You humans are so fickle. As you know, I like to make a study of humans, because you’re actually very interesting animals, and (of course) it’s the areas where we differ which are so interesting to me. I’ve been lucky enough to spend a lot of time with humans – probably more than most sheep have – and what amazes me is how fast you all go. Whizzing through your lives, you don’t really seem to get the idea that you have to slow down and chew the cud every now and then. In fact, when I was younger and more ignorant, I used to wonder when you did actually chew the cud – I never saw you doing it, and it used to concern me. I presumed that you had special rooms in your houses where you went to do this, but I have lived in a house, and I never saw humans doing it even then. Imagine my surprise when I discovered that you don’t actually need to do this! That, I thought, explained much.
But I digress. I overheard a conversation my humans were having the other day, when one of them said to the other that she was bored of eating salad, and wanted to have something different. And I thought to myself, there we go. Right there, that’s the difference between humans and us. A lot of humans find it very difficult to understand how it is that we grazing animals don’t ever get fed up with grass. I’m not sure that I even understand the concept. Grass is an amazing foodstuff, which is packed full of interest and enjoyment; and you can appreciate it in so many different forms, too! Hay, silage, haylage – it’s all grass. The grass at our farm tells a story, connects us with the place and the environment and the conditions and who has gone before. It was a dairy farm, so the grass is rich and abundant; it is now looked after biodynamically, so has an amazing complexity to it which requires careful savouring. It’s got other plants in it, too – things we need, things we like, such as docks and thistles, which I know you humans think of as weeds. It tastes different depending on the time of day, the time of year, the weather, the cycles of the moon and stars; it’s the complete food, and we never get bored of it. We appreciate it when we crop it from the roots, munching at it with our sharp teeth; we appreciate it again in a different way when we chew the cud, lying in the shade on hot days or huddled against the hedge out of the rain on days like today.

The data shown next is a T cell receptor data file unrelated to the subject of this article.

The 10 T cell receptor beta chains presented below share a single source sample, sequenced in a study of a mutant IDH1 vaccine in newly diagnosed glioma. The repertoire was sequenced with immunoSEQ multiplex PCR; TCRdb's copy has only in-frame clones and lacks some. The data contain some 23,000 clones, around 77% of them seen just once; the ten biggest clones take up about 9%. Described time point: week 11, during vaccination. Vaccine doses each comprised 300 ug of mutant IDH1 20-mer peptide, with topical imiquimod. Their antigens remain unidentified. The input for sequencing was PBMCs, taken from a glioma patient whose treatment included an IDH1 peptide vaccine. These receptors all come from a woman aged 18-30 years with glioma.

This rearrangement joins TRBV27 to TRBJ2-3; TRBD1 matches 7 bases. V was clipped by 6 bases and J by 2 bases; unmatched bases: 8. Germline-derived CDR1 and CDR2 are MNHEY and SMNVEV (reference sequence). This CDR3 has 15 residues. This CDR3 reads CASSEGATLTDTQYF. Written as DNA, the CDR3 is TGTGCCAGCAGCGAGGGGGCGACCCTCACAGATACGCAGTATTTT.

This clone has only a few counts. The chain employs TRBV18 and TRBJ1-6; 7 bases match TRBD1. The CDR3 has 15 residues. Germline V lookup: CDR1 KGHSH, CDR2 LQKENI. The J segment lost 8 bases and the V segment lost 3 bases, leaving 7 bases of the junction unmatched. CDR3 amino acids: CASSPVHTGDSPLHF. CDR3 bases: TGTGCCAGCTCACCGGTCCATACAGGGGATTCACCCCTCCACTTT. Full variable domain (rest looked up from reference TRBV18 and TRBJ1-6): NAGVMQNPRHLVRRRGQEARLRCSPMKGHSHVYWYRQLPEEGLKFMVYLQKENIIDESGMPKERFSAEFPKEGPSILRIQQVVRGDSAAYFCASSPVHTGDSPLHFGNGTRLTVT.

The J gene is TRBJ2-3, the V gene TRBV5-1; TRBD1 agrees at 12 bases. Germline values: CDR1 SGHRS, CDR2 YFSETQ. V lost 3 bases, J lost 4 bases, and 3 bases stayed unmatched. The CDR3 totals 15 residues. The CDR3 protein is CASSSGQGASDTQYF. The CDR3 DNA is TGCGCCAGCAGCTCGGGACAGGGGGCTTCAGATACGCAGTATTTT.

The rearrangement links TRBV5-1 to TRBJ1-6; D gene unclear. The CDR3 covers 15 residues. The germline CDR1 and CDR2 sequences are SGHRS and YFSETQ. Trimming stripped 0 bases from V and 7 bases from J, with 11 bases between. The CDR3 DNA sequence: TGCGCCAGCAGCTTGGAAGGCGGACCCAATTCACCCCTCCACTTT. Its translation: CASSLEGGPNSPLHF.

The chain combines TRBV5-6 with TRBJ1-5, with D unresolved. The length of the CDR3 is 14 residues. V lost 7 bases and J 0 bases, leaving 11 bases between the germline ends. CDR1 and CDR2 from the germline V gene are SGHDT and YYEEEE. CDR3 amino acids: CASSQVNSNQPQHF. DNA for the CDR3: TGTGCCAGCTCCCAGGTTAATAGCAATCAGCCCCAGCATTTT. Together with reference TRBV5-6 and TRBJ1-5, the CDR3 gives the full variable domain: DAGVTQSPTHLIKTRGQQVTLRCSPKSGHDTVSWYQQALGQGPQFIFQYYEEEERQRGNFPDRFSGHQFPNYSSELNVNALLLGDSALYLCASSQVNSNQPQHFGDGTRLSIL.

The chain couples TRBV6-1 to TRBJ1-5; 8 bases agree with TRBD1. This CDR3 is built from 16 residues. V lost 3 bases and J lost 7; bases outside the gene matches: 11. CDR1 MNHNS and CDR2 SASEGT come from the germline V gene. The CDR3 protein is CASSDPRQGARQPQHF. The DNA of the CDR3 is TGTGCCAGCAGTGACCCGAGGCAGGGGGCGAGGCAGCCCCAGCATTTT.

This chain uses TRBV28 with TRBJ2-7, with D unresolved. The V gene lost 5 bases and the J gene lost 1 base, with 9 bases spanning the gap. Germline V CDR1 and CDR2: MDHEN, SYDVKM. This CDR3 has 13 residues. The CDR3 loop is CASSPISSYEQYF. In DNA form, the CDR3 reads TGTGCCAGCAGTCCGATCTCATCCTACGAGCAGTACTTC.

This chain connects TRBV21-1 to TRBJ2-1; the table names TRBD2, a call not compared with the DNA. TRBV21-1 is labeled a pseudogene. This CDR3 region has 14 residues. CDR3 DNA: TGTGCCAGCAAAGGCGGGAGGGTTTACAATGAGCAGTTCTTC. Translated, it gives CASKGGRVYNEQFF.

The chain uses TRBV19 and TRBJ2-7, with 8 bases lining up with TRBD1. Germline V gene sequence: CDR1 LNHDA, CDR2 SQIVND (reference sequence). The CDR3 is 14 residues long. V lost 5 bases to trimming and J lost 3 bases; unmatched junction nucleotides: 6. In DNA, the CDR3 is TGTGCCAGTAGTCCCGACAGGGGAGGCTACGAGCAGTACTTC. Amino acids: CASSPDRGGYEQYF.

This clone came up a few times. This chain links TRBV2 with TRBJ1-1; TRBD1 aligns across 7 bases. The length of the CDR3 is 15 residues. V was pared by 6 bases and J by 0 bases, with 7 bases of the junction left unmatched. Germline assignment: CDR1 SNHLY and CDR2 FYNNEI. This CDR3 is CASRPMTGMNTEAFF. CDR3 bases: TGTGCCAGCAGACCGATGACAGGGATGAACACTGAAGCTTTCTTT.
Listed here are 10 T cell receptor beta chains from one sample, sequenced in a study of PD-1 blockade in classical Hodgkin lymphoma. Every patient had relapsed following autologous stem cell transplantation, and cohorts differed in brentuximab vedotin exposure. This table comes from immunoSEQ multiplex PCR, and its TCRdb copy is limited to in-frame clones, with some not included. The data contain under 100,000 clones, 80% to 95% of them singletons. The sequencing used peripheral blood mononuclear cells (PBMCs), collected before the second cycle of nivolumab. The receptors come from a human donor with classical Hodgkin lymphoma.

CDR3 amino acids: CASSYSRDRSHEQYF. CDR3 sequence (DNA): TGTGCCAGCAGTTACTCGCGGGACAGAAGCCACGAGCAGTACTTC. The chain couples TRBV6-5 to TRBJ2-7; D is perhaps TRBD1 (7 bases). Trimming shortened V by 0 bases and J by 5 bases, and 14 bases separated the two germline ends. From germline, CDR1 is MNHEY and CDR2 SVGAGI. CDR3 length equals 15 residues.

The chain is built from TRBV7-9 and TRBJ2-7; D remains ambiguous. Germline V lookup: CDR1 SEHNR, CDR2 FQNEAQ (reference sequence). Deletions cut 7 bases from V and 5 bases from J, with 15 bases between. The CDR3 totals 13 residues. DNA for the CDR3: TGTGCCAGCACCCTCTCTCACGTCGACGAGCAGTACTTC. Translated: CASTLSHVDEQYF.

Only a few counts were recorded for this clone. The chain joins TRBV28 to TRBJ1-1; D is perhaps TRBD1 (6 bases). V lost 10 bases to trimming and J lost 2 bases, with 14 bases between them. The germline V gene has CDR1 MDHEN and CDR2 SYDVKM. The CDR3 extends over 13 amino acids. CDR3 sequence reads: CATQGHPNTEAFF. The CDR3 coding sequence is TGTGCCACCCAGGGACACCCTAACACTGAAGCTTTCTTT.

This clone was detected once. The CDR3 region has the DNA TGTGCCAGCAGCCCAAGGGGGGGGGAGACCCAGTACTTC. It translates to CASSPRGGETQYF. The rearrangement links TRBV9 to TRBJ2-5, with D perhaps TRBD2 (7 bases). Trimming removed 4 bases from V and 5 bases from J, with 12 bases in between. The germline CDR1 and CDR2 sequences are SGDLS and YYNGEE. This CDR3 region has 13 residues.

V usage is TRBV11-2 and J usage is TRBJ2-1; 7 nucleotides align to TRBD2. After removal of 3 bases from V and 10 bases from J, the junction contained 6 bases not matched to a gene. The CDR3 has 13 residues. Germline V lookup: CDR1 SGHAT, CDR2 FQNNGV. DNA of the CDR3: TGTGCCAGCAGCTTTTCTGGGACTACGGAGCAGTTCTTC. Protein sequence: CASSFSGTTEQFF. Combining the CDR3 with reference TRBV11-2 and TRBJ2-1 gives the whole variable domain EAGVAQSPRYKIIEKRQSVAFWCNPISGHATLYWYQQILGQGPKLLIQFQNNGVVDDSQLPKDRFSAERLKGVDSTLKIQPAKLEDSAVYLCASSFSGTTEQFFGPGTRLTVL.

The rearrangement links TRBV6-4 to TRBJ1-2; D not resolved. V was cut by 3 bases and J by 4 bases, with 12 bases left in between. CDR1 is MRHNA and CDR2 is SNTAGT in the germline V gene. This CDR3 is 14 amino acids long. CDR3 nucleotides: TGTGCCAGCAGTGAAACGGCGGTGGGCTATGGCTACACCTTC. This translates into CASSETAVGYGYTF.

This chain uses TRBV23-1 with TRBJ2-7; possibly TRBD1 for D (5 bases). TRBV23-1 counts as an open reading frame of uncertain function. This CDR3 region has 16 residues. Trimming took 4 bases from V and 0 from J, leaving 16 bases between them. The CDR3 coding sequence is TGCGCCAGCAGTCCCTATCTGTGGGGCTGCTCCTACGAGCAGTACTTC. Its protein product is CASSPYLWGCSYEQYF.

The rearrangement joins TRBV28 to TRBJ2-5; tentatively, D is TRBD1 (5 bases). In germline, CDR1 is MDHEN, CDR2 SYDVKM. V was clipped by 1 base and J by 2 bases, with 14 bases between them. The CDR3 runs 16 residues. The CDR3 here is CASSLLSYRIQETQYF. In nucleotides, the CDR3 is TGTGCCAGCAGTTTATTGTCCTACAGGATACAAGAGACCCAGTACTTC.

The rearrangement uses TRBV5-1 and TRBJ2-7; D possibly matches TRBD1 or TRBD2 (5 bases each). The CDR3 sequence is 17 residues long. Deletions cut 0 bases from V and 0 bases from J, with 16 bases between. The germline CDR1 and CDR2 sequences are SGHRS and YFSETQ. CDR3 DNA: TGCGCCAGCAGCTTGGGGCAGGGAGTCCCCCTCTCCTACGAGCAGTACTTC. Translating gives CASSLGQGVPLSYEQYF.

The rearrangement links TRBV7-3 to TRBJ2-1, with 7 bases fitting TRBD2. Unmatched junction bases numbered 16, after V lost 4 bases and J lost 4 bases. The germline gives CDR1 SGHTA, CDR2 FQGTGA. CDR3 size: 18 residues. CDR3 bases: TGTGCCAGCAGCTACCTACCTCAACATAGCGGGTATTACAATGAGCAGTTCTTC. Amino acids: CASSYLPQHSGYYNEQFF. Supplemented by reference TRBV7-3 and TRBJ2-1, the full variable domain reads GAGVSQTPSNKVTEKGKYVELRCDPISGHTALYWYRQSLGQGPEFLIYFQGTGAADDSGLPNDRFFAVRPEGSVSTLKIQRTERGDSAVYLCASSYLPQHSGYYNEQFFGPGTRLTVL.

It’s mindful eating. You should try it some time.